The standard ‘scene building’ window is the “Assembly Room”. Carrara can remain quite responsive even with a whole pile of junk in memory. The ease of view control, ease of selection and organization, the flexibility of how one sets up the viewport, not to mention the incredible sequencer (timeline) keyframe editor - which very sensibly resides in the same screen space as the browser - giving the user plenty of work space real estate. Tools that are more similar to what one would expect from 3d modeling software are well placed along the interface - which is customizable. Never tried that though… they made it just the way I prefer to work, so…
- Texture Room -
Anyone using figures made for Poser will get to know this room right away - unless they like their people looking blue!
The power that the user has over how each material renders in shear perfection! With enough imagination and determination, nearly any CG suite should give good results. Carrara makes this really fun and even intuitive. On top of that, Carrara makes keyframe animation really easy for your shaders as well! Here’s a great example of using Native Content for help on how certain channels work to create an enormously wide variety of effects.
- Render Room -
Carrara’s render engine is a dream come true. Super easy batch rendering (allowing multiple render tasks to occur as you sleep/work, etc.,) and a mind-boggling array of settings that can turn out anything from super-fast tests to week-long single frame shots. In Poser, it seemed that the longer the render took, the better the render. In Carrara, you have to be careful not to use this foolish mentality. Sure, excellence will take time in any render engine. But Carrara has capabilities that many scenes really don’t need in order to get superb results. But you can actually use Carrara features to actually handle the entire lighting operation of a scene using its powerful realistic sky editor and a ‘sun’ light, and then go into the render room and specify how much liberty you’d like to give the render engine for its calculations. But take away the need for the software to calculate everything for you, an artist can decide to get really clever with global ambiance and light placement - setting up each shader just right and turning out fantastic results with amazing speed - even with full raytracing! Carrara’s render speeds simply blew me away when I first used it. I still strive diligently for scene efficiency in this respect - as I mainly only render animations, I need to have some speed considerations or I’d never get anything done. So I’ve found some settings with lighting scenes and in the render room that I’m happy with, and use those as good starting points.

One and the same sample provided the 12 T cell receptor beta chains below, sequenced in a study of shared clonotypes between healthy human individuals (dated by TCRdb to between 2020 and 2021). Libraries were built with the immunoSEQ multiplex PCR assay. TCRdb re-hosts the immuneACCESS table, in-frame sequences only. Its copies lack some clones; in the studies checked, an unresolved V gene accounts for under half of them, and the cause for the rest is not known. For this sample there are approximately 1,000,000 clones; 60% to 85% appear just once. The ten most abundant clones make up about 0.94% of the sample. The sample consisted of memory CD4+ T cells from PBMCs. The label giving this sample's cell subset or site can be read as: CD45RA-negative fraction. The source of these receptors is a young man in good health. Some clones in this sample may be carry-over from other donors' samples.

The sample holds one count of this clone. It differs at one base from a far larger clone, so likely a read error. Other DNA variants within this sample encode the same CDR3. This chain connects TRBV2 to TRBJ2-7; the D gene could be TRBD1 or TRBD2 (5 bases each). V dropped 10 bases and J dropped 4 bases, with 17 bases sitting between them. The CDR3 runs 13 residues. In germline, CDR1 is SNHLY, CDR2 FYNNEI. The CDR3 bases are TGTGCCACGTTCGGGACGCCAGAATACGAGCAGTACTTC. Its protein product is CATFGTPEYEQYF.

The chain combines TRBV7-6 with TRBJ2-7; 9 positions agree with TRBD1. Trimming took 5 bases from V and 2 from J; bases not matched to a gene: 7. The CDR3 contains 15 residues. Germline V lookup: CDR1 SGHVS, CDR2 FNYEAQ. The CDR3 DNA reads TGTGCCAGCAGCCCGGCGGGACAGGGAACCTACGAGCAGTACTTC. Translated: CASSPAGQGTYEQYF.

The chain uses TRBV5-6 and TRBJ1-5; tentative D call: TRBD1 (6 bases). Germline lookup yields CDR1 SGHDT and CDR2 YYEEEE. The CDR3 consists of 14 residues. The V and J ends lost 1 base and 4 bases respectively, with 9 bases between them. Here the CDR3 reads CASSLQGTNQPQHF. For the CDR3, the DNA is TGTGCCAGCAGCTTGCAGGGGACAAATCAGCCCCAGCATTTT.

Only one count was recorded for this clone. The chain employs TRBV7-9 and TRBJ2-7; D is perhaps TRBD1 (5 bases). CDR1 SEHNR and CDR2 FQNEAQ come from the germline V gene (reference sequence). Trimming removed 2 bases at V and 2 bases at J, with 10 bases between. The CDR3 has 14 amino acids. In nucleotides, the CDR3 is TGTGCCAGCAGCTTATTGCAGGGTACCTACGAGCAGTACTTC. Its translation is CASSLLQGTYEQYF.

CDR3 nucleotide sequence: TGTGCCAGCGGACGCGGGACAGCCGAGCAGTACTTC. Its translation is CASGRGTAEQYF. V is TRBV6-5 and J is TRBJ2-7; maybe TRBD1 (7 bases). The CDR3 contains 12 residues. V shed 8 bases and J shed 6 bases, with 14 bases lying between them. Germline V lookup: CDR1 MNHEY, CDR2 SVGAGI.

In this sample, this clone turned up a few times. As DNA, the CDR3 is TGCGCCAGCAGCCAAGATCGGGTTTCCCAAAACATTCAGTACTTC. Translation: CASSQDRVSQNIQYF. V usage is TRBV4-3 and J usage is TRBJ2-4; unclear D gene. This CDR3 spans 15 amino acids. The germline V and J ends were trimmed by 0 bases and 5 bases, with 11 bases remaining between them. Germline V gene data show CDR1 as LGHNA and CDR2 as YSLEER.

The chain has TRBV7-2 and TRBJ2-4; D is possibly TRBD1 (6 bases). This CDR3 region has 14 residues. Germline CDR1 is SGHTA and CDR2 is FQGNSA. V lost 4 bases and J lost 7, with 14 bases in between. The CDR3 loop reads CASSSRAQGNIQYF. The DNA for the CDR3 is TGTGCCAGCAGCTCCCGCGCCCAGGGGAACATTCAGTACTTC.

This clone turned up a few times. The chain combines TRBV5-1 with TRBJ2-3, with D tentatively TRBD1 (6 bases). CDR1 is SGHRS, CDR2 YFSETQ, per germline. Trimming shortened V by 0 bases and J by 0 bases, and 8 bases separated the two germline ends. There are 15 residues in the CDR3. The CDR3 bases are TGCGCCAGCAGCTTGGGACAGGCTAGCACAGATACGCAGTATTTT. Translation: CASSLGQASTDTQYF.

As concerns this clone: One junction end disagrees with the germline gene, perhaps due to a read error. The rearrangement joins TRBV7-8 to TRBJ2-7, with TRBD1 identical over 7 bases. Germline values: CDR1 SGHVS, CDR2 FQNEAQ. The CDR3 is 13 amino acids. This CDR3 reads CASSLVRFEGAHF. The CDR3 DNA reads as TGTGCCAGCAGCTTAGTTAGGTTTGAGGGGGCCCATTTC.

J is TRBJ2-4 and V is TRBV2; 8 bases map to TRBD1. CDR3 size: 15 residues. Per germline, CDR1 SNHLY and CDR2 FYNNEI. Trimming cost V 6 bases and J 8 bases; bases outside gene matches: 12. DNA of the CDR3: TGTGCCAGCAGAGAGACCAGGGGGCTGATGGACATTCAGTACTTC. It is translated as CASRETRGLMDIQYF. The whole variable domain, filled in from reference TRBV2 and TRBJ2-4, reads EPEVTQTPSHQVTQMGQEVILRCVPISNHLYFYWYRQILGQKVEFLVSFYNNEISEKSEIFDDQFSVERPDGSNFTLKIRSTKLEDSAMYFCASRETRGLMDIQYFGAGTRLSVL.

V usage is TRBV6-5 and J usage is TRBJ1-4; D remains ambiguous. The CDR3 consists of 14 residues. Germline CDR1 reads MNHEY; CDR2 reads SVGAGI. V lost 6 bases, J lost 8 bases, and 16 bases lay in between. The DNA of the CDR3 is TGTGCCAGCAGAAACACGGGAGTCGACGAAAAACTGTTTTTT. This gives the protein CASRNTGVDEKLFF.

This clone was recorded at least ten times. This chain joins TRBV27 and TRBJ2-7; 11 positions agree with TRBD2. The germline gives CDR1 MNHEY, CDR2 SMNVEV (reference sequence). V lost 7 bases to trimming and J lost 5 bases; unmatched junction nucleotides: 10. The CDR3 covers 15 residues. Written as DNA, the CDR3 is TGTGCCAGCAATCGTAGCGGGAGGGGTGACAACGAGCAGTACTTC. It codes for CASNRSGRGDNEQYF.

- Working File Efficiency -
Some of my friends here, on the forums, and I have discussed to some length regarding the many ways that we can keep our scene files sizes tidy and efficient. Carrara’s menu helps big time with a very simple set of features tied to “Edit > Remove Unused Masters” as follows:
Edit > Remove Unused Masters
> Remove Unused Objects
> Remove Unused Shaders
> Consolidate Like Shaders
These simple commands can bring file sizes way, way down from where they’d be otherwise.